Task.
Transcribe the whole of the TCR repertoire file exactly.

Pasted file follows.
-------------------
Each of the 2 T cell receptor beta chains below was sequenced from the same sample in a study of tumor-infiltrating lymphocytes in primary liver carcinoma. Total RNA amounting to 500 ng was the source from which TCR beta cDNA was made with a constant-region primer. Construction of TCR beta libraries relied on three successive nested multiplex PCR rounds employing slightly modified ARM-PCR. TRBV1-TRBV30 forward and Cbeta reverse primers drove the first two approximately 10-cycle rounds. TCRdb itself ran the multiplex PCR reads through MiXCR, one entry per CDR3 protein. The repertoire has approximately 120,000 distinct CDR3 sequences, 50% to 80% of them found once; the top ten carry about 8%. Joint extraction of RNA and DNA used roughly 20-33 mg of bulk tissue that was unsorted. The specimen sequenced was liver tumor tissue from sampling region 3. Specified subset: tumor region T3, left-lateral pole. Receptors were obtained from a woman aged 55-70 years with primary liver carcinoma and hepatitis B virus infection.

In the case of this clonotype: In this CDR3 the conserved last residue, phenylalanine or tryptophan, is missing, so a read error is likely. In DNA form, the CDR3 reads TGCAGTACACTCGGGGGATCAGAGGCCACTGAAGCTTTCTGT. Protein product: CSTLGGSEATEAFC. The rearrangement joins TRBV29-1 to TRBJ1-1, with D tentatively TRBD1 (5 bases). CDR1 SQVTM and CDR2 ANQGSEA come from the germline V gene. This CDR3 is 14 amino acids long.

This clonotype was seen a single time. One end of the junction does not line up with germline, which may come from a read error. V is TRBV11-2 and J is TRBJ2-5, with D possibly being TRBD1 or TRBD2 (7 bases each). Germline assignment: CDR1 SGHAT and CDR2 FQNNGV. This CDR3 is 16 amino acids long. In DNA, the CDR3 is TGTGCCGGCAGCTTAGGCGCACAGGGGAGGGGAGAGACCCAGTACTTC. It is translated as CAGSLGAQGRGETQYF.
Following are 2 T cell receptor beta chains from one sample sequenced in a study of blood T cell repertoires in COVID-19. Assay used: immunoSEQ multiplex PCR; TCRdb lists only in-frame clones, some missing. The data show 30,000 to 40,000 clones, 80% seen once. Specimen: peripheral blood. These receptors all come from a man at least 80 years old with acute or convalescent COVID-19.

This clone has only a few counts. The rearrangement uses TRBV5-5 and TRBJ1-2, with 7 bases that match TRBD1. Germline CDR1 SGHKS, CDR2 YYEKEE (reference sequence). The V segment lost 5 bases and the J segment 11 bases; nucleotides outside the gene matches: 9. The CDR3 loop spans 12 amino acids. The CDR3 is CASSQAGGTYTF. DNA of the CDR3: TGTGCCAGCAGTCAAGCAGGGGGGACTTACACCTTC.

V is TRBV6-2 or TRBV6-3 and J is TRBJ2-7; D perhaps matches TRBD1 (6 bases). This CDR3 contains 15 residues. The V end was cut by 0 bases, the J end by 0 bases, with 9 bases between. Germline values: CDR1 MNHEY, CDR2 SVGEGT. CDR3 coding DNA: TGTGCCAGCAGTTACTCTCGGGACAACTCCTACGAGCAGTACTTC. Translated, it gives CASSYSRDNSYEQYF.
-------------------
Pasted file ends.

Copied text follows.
Each of the 2 T cell receptor beta chains below was sequenced from the same sample in a study of tumor-infiltrating lymphocytes in primary liver carcinoma. Total RNA amounting to 500 ng was the source from which TCR beta cDNA was made with a constant-region primer. Construction of TCR beta libraries relied on three successive nested multiplex PCR rounds employing slightly modified ARM-PCR. TRBV1-TRBV30 forward and Cbeta reverse primers drove the first two approximately 10-cycle rounds. TCRdb itself ran the multiplex PCR reads through MiXCR, one entry per CDR3 protein. The repertoire has approximately 120,000 distinct CDR3 sequences, 50% to 80% of them found once; the top ten carry about 8%. Joint extraction of RNA and DNA used roughly 20-33 mg of bulk tissue that was unsorted. The specimen sequenced was liver tumor tissue from sampling region 3. Specified subset: tumor region T3, left-lateral pole. Receptors were obtained from a woman aged 55-70 years with primary liver carcinoma and hepatitis B virus infection.

In the case of this clonotype: In this CDR3 the conserved last residue, phenylalanine or tryptophan, is missing, so a read error is likely. In DNA form, the CDR3 reads TGCAGTACACTCGGGGGATCAGAGGCCACTGAAGCTTTCTGT. Protein product: CSTLGGSEATEAFC. The rearrangement joins TRBV29-1 to TRBJ1-1, with D tentatively TRBD1 (5 bases). CDR1 SQVTM and CDR2 ANQGSEA come from the germline V gene. This CDR3 is 14 amino acids long.

This clonotype was seen a single time. One end of the junction does not line up with germline, which may come from a read error. V is TRBV11-2 and J is TRBJ2-5, with D possibly being TRBD1 or TRBD2 (7 bases each). Germline assignment: CDR1 SGHAT and CDR2 FQNNGV. This CDR3 is 16 amino acids long. In DNA, the CDR3 is TGTGCCGGCAGCTTAGGCGCACAGGGGAGGGGAGAGACCCAGTACTTC. It is translated as CAGSLGAQGRGETQYF.
Following are 2 T cell receptor beta chains from one sample sequenced in a study of blood T cell repertoires in COVID-19. Assay used: immunoSEQ multiplex PCR; TCRdb lists only in-frame clones, some missing. The data show 30,000 to 40,000 clones, 80% seen once. Specimen: peripheral blood. These receptors all come from a man at least 80 years old with acute or convalescent COVID-19.

This clone has only a few counts. The rearrangement uses TRBV5-5 and TRBJ1-2, with 7 bases that match TRBD1. Germline CDR1 SGHKS, CDR2 YYEKEE (reference sequence). The V segment lost 5 bases and the J segment 11 bases; nucleotides outside the gene matches: 9. The CDR3 loop spans 12 amino acids. The CDR3 is CASSQAGGTYTF. DNA of the CDR3: TGTGCCAGCAGTCAAGCAGGGGGGACTTACACCTTC.

V is TRBV6-2 or TRBV6-3 and J is TRBJ2-7; D perhaps matches TRBD1 (6 bases). This CDR3 contains 15 residues. The V end was cut by 0 bases, the J end by 0 bases, with 9 bases between. Germline values: CDR1 MNHEY, CDR2 SVGEGT. CDR3 coding DNA: TGTGCCAGCAGTTACTCTCGGGACAACTCCTACGAGCAGTACTTC. Translated, it gives CASSYSRDNSYEQYF.